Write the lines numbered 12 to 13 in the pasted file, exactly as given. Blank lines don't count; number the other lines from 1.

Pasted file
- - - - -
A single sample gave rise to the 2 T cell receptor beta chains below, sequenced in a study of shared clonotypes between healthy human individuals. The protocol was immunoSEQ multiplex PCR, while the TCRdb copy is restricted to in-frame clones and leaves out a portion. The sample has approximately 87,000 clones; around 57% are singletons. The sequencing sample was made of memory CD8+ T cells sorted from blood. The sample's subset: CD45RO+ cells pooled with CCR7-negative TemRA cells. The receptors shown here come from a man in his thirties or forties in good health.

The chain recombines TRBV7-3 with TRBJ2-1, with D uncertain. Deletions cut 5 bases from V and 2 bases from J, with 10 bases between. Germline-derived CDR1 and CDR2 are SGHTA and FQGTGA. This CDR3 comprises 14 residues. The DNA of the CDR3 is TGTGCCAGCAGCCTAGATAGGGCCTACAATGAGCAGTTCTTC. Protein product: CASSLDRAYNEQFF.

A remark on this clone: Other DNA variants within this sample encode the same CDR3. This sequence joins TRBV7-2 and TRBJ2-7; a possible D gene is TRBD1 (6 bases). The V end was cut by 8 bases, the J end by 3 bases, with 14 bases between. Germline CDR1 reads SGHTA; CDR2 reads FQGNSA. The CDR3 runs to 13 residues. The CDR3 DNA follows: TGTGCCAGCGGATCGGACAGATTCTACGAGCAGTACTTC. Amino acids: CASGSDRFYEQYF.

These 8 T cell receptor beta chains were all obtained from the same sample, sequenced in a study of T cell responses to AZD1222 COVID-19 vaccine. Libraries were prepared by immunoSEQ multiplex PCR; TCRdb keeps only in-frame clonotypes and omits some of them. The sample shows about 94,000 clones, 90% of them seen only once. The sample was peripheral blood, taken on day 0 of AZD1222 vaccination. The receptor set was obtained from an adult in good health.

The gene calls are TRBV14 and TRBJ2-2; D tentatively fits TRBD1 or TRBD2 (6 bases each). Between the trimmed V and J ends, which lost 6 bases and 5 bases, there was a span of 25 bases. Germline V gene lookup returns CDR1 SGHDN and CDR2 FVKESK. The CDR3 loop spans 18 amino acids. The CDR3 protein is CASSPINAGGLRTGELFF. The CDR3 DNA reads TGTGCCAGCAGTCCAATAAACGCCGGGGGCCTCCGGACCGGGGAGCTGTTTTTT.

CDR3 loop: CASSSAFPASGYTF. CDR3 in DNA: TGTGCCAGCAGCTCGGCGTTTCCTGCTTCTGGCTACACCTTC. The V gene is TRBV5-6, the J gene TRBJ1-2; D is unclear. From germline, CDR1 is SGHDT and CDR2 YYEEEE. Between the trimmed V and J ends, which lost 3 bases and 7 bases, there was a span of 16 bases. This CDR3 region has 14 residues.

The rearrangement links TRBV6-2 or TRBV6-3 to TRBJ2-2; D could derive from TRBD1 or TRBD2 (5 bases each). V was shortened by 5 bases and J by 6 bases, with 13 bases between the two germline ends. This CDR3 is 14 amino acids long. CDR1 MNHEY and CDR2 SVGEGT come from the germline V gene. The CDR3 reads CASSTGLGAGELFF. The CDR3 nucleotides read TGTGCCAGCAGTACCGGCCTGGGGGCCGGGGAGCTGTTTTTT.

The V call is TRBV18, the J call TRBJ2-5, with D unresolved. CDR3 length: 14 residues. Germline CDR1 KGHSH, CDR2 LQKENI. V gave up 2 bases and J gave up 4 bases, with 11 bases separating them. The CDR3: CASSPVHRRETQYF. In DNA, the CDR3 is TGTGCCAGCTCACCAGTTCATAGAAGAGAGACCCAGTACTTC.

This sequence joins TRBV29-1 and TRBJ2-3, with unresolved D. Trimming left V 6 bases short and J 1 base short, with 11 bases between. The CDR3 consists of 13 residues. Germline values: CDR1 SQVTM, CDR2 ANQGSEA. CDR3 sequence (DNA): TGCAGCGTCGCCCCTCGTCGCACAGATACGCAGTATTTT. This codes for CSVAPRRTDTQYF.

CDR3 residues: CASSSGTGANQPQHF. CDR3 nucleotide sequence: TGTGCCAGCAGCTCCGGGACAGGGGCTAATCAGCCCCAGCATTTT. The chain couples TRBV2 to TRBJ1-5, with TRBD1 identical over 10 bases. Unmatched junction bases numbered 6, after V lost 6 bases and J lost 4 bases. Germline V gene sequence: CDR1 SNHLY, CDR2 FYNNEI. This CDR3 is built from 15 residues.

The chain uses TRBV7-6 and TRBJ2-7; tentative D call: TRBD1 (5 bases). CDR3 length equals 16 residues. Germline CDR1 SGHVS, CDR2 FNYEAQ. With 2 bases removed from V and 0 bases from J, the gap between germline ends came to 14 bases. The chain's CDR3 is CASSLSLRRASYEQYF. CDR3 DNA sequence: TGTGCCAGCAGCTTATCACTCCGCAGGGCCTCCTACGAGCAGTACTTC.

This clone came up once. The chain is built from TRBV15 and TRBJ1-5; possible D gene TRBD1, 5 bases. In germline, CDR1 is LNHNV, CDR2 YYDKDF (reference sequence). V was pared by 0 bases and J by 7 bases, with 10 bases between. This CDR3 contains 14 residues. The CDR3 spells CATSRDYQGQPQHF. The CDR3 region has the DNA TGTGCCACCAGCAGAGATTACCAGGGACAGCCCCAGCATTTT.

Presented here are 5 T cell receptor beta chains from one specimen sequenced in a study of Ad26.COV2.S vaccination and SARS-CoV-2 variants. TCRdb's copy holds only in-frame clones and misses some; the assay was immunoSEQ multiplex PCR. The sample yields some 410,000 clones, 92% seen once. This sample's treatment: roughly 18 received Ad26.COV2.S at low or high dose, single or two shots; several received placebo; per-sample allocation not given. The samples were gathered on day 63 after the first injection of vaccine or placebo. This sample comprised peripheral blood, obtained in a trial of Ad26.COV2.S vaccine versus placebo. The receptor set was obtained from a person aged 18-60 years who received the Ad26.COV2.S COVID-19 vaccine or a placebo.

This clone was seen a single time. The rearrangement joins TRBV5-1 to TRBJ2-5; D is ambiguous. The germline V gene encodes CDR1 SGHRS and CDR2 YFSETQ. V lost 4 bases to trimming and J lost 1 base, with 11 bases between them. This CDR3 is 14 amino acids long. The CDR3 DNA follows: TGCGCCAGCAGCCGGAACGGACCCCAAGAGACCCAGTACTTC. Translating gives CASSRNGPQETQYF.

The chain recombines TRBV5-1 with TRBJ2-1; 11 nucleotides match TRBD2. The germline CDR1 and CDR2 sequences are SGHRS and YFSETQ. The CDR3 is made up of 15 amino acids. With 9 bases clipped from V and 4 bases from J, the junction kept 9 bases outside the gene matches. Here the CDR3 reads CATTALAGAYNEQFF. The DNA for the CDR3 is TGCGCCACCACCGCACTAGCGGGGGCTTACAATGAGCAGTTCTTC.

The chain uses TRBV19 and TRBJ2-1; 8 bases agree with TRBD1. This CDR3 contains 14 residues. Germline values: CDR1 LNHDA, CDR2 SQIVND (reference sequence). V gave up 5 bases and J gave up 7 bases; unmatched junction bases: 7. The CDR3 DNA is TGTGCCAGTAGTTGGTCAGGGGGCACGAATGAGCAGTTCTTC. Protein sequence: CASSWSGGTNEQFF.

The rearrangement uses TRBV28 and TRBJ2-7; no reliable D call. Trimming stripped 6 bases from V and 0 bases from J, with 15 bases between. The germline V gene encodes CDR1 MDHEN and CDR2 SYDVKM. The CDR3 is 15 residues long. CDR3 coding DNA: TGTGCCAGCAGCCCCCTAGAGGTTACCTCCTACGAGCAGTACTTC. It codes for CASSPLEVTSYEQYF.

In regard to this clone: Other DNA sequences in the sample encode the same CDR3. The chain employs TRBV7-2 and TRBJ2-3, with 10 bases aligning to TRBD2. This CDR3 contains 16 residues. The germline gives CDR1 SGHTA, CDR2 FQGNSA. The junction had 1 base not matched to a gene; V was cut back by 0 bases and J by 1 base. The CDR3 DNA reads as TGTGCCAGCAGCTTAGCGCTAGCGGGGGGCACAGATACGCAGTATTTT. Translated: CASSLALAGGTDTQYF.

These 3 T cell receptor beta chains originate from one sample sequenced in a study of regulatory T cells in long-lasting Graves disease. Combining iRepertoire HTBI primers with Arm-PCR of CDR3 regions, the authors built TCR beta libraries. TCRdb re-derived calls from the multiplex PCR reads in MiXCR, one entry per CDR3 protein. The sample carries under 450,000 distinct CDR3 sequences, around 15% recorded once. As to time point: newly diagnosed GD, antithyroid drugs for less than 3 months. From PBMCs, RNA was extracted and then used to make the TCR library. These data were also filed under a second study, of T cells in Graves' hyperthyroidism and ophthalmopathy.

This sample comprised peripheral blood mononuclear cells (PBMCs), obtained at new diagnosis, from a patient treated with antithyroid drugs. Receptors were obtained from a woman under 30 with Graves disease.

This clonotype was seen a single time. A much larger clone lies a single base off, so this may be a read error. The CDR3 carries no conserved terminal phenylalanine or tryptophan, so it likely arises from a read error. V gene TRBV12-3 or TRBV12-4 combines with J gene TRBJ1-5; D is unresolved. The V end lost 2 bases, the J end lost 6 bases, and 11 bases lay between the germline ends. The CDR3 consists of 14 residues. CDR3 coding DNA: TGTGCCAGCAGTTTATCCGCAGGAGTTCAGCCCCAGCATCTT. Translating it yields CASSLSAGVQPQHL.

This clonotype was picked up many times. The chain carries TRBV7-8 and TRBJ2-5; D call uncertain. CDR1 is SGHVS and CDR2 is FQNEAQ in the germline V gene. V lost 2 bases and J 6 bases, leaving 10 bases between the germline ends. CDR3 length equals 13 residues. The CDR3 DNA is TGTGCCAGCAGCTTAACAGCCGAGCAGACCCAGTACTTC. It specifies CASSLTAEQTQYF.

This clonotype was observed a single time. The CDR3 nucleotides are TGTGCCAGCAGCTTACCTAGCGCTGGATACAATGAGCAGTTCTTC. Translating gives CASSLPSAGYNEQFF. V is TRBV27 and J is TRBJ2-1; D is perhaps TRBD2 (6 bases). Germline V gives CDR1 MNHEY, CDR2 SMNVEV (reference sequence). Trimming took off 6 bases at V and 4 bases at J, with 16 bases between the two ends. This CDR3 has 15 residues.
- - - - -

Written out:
This clone came up once. The chain is built from TRBV15 and TRBJ1-5; possible D gene TRBD1, 5 bases. In germline, CDR1 is LNHNV, CDR2 YYDKDF (reference sequence). V was pared by 0 bases and J by 7 bases, with 10 bases between. This CDR3 contains 14 residues. The CDR3 spells CATSRDYQGQPQHF. The CDR3 region has the DNA TGTGCCACCAGCAGAGATTACCAGGGACAGCCCCAGCATTTT.

Presented here are 5 T cell receptor beta chains from one specimen sequenced in a study of Ad26.COV2.S vaccination and SARS-CoV-2 variants. TCRdb's copy holds only in-frame clones and misses some; the assay was immunoSEQ multiplex PCR. The sample yields some 410,000 clones, 92% seen once. This sample's treatment: roughly 18 received Ad26.COV2.S at low or high dose, single or two shots; several received placebo; per-sample allocation not given. The samples were gathered on day 63 after the first injection of vaccine or placebo. This sample comprised peripheral blood, obtained in a trial of Ad26.COV2.S vaccine versus placebo. The receptor set was obtained from a person aged 18-60 years who received the Ad26.COV2.S COVID-19 vaccine or a placebo.